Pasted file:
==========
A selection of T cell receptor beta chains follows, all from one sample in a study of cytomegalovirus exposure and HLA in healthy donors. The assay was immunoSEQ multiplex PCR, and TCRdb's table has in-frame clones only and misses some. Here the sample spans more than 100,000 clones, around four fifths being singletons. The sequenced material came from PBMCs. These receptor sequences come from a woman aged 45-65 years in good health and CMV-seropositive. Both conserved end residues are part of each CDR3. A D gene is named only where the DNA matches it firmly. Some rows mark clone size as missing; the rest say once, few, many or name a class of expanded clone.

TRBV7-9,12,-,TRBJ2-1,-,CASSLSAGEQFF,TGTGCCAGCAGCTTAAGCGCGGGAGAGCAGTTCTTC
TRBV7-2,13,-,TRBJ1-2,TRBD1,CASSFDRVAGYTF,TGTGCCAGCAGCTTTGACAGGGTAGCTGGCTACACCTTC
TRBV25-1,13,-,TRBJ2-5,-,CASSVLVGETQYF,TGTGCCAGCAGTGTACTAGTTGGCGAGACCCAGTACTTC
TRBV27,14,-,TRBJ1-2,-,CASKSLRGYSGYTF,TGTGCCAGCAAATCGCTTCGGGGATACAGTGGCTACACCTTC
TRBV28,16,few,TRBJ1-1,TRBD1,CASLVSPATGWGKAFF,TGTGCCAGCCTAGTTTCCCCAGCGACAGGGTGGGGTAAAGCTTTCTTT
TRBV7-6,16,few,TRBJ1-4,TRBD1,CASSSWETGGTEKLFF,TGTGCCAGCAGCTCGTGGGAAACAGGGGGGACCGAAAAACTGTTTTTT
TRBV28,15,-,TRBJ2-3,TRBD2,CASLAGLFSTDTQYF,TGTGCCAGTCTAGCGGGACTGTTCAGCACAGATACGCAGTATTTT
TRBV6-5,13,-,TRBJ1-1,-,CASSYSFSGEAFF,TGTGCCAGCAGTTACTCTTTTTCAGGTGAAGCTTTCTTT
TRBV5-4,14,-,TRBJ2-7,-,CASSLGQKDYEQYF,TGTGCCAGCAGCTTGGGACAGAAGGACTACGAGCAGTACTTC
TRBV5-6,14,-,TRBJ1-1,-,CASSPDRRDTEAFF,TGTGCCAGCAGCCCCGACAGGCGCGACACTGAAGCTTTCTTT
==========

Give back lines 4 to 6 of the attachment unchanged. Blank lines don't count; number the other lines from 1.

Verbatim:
TRBV25-1,13,-,TRBJ2-5,-,CASSVLVGETQYF,TGTGCCAGCAGTGTACTAGTTGGCGAGACCCAGTACTTC
TRBV27,14,-,TRBJ1-2,-,CASKSLRGYSGYTF,TGTGCCAGCAAATCGCTTCGGGGATACAGTGGCTACACCTTC
TRBV28,16,few,TRBJ1-1,TRBD1,CASLVSPATGWGKAFF,TGTGCCAGCCTAGTTTCCCCAGCGACAGGGTGGGGTAAAGCTTTCTTT